Modern slavery risks in Australian agribusiness

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This article was written by Natalie Caton and Camille Boileau.

The 2016 Global Slavery Index estimates that 45.8 million people are in some form of modern slavery. Two thirds of the 45.8 million are in the Asia Pacific. The prevalence of modern slavery and its predominant location explain why:

  • Modern slavery is a key agenda item for the Australian Government, which has this year commissioned the Inquiry into establishing a Modern Slavery Act in Australia; and
  • Australian businesses' exposure to supply chains extending into the Asia Pacific represents a significant modern slavery risk, not least of all for businesses in the agricultural industry, which has been identified by the International Labour Organization as an at risk sector.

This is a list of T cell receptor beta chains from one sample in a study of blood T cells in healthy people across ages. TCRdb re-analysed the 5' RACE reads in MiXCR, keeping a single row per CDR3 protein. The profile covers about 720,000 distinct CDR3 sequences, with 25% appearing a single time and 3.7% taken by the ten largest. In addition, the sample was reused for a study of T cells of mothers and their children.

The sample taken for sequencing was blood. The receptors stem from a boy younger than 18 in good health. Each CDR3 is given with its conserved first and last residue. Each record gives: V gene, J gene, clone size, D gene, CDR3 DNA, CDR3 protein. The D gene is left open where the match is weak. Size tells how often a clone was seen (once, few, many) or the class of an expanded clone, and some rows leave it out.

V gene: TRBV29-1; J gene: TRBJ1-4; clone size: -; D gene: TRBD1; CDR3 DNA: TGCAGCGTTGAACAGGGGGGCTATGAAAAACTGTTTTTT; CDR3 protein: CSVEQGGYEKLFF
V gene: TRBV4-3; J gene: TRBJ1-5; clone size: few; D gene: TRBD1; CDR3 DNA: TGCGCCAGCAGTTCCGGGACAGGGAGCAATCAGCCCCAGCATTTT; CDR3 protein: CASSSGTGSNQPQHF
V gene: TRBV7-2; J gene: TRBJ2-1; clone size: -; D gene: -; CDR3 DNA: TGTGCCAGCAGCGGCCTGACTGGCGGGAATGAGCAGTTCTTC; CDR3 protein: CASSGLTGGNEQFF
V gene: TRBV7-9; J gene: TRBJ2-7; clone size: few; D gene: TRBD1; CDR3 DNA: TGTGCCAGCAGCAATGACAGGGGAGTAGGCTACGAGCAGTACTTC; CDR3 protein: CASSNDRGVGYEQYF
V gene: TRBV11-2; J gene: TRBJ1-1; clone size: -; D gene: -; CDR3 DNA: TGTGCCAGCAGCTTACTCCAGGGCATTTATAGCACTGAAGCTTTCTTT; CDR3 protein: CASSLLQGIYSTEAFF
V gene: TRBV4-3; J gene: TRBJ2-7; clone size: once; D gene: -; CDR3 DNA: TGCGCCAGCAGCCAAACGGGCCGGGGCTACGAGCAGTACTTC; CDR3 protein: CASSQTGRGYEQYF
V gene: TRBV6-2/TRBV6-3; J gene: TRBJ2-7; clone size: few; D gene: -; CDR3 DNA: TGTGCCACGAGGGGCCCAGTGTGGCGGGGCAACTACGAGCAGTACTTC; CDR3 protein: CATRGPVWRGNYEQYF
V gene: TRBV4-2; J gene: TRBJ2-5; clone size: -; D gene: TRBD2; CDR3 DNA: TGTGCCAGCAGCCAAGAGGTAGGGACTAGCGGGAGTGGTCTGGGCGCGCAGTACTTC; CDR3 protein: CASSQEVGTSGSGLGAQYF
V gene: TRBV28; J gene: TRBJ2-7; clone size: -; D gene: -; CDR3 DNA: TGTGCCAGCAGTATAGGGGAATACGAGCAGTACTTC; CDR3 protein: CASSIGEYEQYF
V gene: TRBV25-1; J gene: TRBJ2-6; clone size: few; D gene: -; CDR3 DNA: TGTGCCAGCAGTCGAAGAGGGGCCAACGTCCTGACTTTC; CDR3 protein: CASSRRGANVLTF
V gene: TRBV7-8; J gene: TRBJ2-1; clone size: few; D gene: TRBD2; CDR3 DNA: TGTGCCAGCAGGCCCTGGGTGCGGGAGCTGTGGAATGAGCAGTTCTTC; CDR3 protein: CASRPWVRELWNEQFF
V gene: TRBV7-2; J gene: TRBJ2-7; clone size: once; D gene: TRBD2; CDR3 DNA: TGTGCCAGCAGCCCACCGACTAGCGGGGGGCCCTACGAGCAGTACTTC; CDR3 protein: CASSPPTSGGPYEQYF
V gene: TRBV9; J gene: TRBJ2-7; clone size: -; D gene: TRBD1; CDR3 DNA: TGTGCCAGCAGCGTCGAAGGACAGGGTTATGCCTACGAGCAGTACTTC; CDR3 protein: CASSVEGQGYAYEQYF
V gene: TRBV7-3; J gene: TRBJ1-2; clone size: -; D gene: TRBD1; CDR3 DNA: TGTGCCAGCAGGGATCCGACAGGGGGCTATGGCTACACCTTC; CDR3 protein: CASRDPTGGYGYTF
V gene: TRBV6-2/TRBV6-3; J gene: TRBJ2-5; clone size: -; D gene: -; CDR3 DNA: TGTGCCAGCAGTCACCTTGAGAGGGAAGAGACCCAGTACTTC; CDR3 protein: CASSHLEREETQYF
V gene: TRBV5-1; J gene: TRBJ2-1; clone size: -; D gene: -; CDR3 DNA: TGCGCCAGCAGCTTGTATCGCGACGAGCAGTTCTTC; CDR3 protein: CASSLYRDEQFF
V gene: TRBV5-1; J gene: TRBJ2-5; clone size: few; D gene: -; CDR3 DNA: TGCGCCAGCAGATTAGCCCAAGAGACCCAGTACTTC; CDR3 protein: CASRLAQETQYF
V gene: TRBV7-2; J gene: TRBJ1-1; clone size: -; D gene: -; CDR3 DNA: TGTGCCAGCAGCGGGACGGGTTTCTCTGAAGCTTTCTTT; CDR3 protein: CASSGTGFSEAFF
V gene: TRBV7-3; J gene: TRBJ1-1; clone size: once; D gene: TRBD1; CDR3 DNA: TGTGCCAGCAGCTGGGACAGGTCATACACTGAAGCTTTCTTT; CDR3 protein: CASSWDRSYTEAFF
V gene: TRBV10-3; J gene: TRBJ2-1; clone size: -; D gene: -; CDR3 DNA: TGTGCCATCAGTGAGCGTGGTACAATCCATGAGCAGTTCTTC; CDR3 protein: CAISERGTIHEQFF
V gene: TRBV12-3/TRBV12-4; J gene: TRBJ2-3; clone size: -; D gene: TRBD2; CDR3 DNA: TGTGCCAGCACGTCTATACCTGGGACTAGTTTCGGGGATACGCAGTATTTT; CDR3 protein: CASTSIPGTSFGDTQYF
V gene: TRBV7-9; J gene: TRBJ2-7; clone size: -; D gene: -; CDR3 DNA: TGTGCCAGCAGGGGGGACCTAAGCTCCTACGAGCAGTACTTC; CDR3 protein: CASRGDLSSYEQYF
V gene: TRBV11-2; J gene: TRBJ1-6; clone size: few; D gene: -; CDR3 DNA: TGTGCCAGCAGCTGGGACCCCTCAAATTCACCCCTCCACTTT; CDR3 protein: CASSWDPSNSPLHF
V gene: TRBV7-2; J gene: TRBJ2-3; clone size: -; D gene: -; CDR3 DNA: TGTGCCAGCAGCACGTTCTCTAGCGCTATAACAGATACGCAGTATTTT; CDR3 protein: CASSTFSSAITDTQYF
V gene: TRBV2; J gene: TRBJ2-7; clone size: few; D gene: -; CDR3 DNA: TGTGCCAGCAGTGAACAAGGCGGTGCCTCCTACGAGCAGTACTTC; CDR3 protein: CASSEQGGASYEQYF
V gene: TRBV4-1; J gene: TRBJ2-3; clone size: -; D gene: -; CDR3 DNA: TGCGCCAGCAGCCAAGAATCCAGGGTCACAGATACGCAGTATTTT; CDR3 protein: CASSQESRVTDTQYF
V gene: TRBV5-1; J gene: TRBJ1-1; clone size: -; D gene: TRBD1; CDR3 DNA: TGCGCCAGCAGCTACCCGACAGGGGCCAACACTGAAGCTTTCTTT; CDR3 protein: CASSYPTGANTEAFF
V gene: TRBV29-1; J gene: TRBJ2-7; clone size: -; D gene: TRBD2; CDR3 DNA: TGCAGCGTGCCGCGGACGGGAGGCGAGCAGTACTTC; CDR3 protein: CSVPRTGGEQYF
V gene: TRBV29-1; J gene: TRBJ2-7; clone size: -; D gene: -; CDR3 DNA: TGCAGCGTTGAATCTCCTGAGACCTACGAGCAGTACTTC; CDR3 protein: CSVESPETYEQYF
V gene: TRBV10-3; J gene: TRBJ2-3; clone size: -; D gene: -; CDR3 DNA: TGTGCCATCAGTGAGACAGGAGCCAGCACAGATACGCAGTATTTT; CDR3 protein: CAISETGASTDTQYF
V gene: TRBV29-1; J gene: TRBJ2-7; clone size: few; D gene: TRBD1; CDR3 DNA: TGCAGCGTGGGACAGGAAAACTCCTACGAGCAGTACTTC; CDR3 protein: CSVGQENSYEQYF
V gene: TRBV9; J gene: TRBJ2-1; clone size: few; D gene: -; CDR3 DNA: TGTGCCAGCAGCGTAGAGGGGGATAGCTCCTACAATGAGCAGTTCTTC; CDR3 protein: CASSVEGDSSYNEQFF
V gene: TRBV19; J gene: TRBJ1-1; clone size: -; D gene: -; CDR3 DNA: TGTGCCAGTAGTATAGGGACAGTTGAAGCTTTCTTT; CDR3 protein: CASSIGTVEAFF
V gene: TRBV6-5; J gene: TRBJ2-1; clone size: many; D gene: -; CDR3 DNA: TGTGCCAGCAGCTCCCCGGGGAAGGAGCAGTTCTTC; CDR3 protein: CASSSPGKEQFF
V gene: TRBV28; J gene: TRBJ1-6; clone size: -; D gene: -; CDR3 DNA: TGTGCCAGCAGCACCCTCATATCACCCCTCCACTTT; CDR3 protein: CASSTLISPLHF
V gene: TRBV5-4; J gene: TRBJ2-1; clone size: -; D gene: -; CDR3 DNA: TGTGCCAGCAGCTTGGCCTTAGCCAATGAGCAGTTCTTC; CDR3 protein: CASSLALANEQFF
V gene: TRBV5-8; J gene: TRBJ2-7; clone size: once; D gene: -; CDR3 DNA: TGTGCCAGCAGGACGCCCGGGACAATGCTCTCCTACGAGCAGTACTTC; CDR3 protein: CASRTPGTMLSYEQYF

Supply chain monitoring and reporting requirements are gaining traction as a preferred method of top-down anti-slavery regulation. Top-of-the-chain businesses, perceived to have the ability and the resources to investigate and oversee supply chains, are the prime contenders to be the target of modern slavery regulation. These businesses also have an interest in avoiding the reputational damage that comes with being implicated in slavery-like practices.

As Australia looks abroad to guide its fight against slavery, the agribusiness sector would be wise to take a moment to consider labour practices both at home and in overseas supply chains.

What does modern slavery look like?